Safestyle UK, one of the largest installers of windows and doors into residential properties, has this week reported strong first half 2016 sales. This comes as the glazing industry tries to get to grips with the Brexit vote fallout and if there has been any immediate effects after the referendum results.
The Bradford-based business has said it expects to post sales of £83.5m in the first six months to June 30th. This would represent a rise of 12.8% for Safestyle UK and follows a string of positive results since becoming listed on the LSE.
Speaking on business website Insider Media, chief executive Steve Birmingham said:
We are very pleased with our performance in the first half of this year,” said chief executive Steve Birmingham.
Whilst the longer term impact of the referendum decision on the broader economy remains to be seen, there has been no short term detrimental effect on our order intake.
During the first half of the year our order book increased significantly and we will benefit from a controlled release of some of this increase in the second half.
The company has a proven successful model, with a growth strategy underpinned by a combination of our expanded product range, attractive promotional finance package, continued geographic expansion and financial strength.
As a result, the board remains confident in our ability to continue to outperform the market and achieve full year results in line with management expectations.
So, cheery good news among the doom and gloom stories from other parts of the mainstream media.
Safestyle shared up and down this year
Whilst these are good results, a quick look at the Safestyle UK share price on Bloomberg shows that the share price has had a pretty volatile year so far:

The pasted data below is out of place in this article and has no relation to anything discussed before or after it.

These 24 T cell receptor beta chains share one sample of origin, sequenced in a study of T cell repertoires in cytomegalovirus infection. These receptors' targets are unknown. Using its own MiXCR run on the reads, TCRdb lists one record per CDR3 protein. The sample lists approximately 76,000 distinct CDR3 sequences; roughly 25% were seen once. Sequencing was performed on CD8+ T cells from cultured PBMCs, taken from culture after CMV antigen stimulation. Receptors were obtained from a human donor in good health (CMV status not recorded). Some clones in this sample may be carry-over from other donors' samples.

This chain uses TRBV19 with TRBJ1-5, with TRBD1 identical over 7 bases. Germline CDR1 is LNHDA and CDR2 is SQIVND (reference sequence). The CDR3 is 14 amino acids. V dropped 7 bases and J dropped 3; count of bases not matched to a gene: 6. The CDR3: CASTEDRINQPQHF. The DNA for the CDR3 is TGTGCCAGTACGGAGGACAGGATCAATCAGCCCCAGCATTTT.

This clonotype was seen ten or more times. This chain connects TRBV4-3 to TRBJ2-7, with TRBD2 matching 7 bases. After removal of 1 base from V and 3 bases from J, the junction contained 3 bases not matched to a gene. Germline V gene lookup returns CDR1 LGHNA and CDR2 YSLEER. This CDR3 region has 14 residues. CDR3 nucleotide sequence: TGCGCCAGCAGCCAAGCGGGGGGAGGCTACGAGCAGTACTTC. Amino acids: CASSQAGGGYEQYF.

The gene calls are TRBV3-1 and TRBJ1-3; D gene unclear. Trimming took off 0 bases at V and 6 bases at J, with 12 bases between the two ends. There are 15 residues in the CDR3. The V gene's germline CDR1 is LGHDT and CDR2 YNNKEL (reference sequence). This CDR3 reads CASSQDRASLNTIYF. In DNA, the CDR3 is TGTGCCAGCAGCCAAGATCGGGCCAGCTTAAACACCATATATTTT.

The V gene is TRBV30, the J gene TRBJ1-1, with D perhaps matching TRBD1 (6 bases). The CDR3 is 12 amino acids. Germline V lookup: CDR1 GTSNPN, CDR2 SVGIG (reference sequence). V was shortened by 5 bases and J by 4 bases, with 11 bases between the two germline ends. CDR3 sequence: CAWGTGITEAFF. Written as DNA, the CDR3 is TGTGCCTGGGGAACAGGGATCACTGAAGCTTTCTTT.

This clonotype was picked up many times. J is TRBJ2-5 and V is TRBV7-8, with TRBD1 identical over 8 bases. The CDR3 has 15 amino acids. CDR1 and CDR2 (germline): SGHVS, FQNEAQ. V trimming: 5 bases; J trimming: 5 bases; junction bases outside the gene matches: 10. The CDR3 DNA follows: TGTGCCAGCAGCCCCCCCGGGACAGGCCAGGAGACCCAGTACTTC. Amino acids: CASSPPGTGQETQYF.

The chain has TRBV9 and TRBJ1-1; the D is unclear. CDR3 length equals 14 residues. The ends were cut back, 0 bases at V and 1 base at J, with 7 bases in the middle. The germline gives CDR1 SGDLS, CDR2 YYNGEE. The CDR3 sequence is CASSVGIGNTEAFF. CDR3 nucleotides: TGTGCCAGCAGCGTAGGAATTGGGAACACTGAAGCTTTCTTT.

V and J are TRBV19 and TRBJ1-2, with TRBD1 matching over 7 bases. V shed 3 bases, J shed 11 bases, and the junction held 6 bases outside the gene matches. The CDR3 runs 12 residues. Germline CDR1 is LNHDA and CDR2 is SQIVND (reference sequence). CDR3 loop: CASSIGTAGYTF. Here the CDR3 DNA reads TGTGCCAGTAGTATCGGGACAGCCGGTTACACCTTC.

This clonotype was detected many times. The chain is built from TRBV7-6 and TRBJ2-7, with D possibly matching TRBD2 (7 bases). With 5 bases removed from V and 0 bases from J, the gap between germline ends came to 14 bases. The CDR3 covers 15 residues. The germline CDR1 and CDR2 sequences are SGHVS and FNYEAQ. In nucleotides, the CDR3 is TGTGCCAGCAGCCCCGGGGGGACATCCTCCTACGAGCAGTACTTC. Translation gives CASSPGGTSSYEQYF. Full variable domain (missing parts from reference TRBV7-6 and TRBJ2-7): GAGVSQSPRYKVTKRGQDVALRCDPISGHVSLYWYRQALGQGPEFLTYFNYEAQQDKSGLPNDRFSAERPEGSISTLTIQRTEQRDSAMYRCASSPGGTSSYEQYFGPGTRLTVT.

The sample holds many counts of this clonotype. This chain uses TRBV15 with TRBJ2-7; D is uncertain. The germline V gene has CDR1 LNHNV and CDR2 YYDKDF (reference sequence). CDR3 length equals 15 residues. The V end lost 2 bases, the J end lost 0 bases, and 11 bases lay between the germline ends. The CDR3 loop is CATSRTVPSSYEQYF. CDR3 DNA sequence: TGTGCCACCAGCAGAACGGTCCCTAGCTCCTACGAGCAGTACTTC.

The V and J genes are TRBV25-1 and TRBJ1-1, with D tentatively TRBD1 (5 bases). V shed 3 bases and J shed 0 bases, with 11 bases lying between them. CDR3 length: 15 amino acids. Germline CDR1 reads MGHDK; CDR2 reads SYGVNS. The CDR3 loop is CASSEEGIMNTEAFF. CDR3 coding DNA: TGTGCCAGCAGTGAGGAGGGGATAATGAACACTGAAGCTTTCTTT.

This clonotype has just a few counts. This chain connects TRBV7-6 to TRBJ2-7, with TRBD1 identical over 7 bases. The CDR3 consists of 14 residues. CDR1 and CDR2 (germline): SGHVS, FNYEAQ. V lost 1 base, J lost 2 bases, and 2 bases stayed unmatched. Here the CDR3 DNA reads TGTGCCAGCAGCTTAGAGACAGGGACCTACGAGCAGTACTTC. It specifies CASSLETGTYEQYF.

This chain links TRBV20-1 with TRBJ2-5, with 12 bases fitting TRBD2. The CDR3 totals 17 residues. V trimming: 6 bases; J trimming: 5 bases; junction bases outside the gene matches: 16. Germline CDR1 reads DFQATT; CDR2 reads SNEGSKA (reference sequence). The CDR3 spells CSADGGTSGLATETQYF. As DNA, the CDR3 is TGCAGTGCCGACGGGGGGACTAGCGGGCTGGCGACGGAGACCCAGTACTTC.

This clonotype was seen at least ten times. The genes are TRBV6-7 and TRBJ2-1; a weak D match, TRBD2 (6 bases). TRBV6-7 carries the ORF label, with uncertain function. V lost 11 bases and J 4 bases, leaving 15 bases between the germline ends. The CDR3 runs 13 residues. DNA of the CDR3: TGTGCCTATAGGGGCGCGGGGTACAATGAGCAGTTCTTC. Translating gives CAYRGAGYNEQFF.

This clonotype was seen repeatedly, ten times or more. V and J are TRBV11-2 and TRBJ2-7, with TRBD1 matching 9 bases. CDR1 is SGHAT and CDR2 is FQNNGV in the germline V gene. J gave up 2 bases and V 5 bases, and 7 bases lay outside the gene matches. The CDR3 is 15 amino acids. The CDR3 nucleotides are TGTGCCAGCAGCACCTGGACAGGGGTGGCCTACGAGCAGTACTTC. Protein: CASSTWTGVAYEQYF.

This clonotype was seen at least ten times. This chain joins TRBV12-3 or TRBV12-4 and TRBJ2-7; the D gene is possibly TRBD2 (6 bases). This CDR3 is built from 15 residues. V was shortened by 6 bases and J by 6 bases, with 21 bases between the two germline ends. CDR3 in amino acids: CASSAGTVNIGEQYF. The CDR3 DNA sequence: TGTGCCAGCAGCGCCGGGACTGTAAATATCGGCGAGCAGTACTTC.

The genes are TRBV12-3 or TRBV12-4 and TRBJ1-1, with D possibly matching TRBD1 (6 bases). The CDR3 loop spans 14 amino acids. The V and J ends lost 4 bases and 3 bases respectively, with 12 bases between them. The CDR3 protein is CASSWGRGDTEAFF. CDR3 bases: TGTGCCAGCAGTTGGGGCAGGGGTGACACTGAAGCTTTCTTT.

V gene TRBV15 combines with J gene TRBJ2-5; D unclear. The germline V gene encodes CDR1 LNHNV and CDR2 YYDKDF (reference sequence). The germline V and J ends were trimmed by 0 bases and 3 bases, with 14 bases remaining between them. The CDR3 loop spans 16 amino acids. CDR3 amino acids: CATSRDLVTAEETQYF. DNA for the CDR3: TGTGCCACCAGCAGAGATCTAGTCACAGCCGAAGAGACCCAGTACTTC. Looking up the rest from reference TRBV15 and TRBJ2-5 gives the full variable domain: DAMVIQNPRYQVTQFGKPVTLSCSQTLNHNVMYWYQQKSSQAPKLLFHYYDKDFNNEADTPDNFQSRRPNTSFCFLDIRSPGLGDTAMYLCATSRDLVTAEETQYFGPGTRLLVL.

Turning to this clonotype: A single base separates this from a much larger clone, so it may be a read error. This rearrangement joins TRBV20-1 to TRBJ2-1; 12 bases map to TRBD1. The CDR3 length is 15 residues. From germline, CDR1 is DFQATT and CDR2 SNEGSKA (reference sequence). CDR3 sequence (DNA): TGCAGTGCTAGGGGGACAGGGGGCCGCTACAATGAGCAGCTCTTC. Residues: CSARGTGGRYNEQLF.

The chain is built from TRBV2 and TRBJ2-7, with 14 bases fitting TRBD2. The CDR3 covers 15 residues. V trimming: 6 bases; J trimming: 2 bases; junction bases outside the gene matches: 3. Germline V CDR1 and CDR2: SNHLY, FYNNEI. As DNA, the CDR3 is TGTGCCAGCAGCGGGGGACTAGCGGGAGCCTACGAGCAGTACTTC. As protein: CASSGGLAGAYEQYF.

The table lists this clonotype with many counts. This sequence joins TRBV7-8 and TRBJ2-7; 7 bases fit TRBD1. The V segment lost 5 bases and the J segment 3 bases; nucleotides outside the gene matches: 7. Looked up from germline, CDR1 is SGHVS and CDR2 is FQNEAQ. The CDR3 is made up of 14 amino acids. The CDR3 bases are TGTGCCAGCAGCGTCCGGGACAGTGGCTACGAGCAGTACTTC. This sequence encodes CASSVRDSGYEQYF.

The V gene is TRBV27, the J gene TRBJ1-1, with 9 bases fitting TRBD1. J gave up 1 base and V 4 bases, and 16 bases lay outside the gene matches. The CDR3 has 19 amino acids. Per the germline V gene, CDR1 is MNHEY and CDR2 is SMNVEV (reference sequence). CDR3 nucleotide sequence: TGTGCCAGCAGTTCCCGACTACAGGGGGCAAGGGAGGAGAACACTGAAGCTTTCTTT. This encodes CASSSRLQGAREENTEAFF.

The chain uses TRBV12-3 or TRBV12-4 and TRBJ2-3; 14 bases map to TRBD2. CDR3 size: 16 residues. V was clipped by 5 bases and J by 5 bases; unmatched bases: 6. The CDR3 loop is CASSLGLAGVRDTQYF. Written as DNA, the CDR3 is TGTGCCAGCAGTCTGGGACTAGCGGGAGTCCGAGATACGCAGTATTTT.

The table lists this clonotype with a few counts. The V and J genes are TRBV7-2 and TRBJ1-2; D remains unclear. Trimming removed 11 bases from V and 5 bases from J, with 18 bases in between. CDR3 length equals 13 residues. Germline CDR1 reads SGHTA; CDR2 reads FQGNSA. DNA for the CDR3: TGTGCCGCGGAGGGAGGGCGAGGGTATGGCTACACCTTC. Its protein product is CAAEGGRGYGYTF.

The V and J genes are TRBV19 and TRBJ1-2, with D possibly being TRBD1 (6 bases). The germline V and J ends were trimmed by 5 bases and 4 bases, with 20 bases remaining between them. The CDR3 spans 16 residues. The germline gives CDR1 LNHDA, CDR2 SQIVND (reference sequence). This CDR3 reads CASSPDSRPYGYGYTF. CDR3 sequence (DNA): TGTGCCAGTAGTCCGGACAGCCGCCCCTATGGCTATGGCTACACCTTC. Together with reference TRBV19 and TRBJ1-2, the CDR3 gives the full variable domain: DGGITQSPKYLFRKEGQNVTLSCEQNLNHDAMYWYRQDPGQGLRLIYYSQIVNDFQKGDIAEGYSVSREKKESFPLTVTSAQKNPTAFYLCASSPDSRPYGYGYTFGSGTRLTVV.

It’s been quite a year of steep rises and falls. I don’t think this reflects the performance of the company when you look at the half year results. More that the external conditions in which they were being traded were becoming more and more volatile the closer we got to the EU Referendum vote.
You only need to look at the steep drop near the end of June then the sharp jump back up as an example of that.
If we take a longer term view and go back to 2014 when they first listed on the stock exchange, it’s been an impressive rise:
That’s one impressive chart showing one impressive march onwards. Perhaps we all should have spent a few quid back when they were first listed.
This is clearly very good news for Safestyle, and a decent bell-weather for the rest of the industry. Their business plan is working for them. But it is worth remembering that as a national company, just the same as all the other national installers, they operate a number of businesses practices that regular readers know I most definitely don’t approve of.
So until they and the others decide to drop highly inflated discount structures, protracted and often stressful client negotiation processes, I won’t be able to respect them as a business.
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